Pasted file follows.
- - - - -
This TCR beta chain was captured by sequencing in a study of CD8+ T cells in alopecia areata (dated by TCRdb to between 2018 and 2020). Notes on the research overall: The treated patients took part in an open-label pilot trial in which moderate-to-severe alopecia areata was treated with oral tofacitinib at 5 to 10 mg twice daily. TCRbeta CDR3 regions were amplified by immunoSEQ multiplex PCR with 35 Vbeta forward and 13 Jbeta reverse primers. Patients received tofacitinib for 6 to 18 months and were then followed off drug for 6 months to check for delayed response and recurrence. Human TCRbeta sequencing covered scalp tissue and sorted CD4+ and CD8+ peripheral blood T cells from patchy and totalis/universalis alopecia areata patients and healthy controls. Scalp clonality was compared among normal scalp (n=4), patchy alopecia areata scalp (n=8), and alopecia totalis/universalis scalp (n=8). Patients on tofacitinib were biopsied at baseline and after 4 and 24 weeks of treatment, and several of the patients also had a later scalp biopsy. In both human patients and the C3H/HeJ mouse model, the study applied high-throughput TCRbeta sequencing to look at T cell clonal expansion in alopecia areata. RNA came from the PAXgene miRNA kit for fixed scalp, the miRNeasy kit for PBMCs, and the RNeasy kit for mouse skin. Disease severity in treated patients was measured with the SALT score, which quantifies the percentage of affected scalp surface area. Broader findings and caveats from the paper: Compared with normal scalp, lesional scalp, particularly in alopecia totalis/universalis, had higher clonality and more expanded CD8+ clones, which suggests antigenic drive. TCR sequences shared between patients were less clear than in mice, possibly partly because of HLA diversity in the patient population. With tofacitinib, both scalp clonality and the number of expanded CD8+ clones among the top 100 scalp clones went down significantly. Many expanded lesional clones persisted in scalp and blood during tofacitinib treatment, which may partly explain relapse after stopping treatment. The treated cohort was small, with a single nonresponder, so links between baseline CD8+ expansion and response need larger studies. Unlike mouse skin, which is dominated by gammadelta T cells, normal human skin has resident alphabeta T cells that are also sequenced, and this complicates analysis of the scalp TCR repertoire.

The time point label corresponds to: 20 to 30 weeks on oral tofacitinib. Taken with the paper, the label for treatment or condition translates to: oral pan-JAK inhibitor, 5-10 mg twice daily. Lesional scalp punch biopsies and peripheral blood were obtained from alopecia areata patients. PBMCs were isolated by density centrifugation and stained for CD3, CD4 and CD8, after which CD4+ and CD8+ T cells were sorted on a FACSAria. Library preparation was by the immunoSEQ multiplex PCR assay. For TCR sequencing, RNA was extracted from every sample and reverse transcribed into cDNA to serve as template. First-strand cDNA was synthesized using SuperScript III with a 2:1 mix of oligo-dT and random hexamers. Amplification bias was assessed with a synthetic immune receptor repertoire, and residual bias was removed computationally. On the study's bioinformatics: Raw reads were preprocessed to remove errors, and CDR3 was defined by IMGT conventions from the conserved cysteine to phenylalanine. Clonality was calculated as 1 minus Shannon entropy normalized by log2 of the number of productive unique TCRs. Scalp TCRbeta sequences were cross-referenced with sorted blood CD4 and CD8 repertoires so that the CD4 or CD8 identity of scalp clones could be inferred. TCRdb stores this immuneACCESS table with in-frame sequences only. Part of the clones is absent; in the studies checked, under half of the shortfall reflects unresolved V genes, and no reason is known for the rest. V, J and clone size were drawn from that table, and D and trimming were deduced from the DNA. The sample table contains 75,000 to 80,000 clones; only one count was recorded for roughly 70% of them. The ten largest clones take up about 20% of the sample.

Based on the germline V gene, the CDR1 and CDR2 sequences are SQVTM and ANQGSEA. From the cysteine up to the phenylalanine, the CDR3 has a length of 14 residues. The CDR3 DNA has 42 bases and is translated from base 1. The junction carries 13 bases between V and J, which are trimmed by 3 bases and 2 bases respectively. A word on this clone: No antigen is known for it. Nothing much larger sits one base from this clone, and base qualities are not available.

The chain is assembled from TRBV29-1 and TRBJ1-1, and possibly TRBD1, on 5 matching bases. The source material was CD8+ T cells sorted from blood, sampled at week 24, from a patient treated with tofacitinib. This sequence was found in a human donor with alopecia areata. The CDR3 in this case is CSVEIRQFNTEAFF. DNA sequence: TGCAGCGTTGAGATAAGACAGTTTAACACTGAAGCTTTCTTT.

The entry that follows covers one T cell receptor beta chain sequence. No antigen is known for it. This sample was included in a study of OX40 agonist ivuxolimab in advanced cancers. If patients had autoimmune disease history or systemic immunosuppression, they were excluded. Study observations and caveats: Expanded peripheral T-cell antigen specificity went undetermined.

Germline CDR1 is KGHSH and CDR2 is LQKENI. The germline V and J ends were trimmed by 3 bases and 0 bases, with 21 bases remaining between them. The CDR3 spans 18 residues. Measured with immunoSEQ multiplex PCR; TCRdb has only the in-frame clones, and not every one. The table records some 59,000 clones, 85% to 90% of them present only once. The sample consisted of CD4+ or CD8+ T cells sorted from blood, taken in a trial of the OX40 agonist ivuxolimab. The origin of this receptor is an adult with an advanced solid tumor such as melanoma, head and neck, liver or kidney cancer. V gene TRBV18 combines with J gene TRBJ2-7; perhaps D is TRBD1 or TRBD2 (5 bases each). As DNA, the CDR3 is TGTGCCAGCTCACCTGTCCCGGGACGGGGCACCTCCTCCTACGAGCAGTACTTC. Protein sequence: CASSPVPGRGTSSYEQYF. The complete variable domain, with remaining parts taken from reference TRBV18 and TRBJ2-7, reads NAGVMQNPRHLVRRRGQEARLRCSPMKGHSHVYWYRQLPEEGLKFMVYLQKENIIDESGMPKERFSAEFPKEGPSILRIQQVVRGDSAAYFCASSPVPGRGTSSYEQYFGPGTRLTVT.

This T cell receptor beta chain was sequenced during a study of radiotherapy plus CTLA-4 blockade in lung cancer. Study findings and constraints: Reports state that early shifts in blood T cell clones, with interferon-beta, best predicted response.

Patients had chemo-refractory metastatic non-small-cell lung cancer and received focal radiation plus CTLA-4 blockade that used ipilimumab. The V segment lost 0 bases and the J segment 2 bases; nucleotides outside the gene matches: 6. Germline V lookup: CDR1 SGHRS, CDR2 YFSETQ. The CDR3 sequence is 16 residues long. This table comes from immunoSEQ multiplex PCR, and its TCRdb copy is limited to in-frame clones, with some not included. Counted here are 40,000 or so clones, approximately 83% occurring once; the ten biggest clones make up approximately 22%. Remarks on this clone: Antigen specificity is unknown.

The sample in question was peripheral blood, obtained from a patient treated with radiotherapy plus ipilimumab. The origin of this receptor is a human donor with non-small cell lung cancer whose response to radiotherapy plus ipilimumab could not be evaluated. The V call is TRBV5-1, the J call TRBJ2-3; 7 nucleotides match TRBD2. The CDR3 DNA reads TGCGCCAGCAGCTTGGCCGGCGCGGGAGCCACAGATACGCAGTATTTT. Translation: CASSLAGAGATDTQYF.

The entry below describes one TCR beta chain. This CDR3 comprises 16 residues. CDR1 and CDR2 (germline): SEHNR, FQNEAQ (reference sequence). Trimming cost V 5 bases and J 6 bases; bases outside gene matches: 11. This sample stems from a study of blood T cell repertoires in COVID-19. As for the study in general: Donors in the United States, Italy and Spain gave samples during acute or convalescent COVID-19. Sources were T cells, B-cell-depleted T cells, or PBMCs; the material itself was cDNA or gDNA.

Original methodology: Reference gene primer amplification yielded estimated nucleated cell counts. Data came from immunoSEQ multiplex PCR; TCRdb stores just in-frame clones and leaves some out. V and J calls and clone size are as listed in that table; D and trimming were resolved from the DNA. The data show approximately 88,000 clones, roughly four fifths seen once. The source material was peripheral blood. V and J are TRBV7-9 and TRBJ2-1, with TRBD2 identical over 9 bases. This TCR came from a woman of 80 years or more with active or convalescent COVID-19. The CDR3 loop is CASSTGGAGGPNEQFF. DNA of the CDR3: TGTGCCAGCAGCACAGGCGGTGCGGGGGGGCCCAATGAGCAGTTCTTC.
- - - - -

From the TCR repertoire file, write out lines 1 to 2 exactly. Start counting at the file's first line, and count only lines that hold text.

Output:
This TCR beta chain was captured by sequencing in a study of CD8+ T cells in alopecia areata (dated by TCRdb to between 2018 and 2020). Notes on the research overall: The treated patients took part in an open-label pilot trial in which moderate-to-severe alopecia areata was treated with oral tofacitinib at 5 to 10 mg twice daily. TCRbeta CDR3 regions were amplified by immunoSEQ multiplex PCR with 35 Vbeta forward and 13 Jbeta reverse primers. Patients received tofacitinib for 6 to 18 months and were then followed off drug for 6 months to check for delayed response and recurrence. Human TCRbeta sequencing covered scalp tissue and sorted CD4+ and CD8+ peripheral blood T cells from patchy and totalis/universalis alopecia areata patients and healthy controls. Scalp clonality was compared among normal scalp (n=4), patchy alopecia areata scalp (n=8), and alopecia totalis/universalis scalp (n=8). Patients on tofacitinib were biopsied at baseline and after 4 and 24 weeks of treatment, and several of the patients also had a later scalp biopsy. In both human patients and the C3H/HeJ mouse model, the study applied high-throughput TCRbeta sequencing to look at T cell clonal expansion in alopecia areata. RNA came from the PAXgene miRNA kit for fixed scalp, the miRNeasy kit for PBMCs, and the RNeasy kit for mouse skin. Disease severity in treated patients was measured with the SALT score, which quantifies the percentage of affected scalp surface area. Broader findings and caveats from the paper: Compared with normal scalp, lesional scalp, particularly in alopecia totalis/universalis, had higher clonality and more expanded CD8+ clones, which suggests antigenic drive. TCR sequences shared between patients were less clear than in mice, possibly partly because of HLA diversity in the patient population. With tofacitinib, both scalp clonality and the number of expanded CD8+ clones among the top 100 scalp clones went down significantly. Many expanded lesional clones persisted in scalp and blood during tofacitinib treatment, which may partly explain relapse after stopping treatment. The treated cohort was small, with a single nonresponder, so links between baseline CD8+ expansion and response need larger studies. Unlike mouse skin, which is dominated by gammadelta T cells, normal human skin has resident alphabeta T cells that are also sequenced, and this complicates analysis of the scalp TCR repertoire.

The time point label corresponds to: 20 to 30 weeks on oral tofacitinib. Taken with the paper, the label for treatment or condition translates to: oral pan-JAK inhibitor, 5-10 mg twice daily. Lesional scalp punch biopsies and peripheral blood were obtained from alopecia areata patients. PBMCs were isolated by density centrifugation and stained for CD3, CD4 and CD8, after which CD4+ and CD8+ T cells were sorted on a FACSAria. Library preparation was by the immunoSEQ multiplex PCR assay. For TCR sequencing, RNA was extracted from every sample and reverse transcribed into cDNA to serve as template. First-strand cDNA was synthesized using SuperScript III with a 2:1 mix of oligo-dT and random hexamers. Amplification bias was assessed with a synthetic immune receptor repertoire, and residual bias was removed computationally. On the study's bioinformatics: Raw reads were preprocessed to remove errors, and CDR3 was defined by IMGT conventions from the conserved cysteine to phenylalanine. Clonality was calculated as 1 minus Shannon entropy normalized by log2 of the number of productive unique TCRs. Scalp TCRbeta sequences were cross-referenced with sorted blood CD4 and CD8 repertoires so that the CD4 or CD8 identity of scalp clones could be inferred. TCRdb stores this immuneACCESS table with in-frame sequences only. Part of the clones is absent; in the studies checked, under half of the shortfall reflects unresolved V genes, and no reason is known for the rest. V, J and clone size were drawn from that table, and D and trimming were deduced from the DNA. The sample table contains 75,000 to 80,000 clones; only one count was recorded for roughly 70% of them. The ten largest clones take up about 20% of the sample.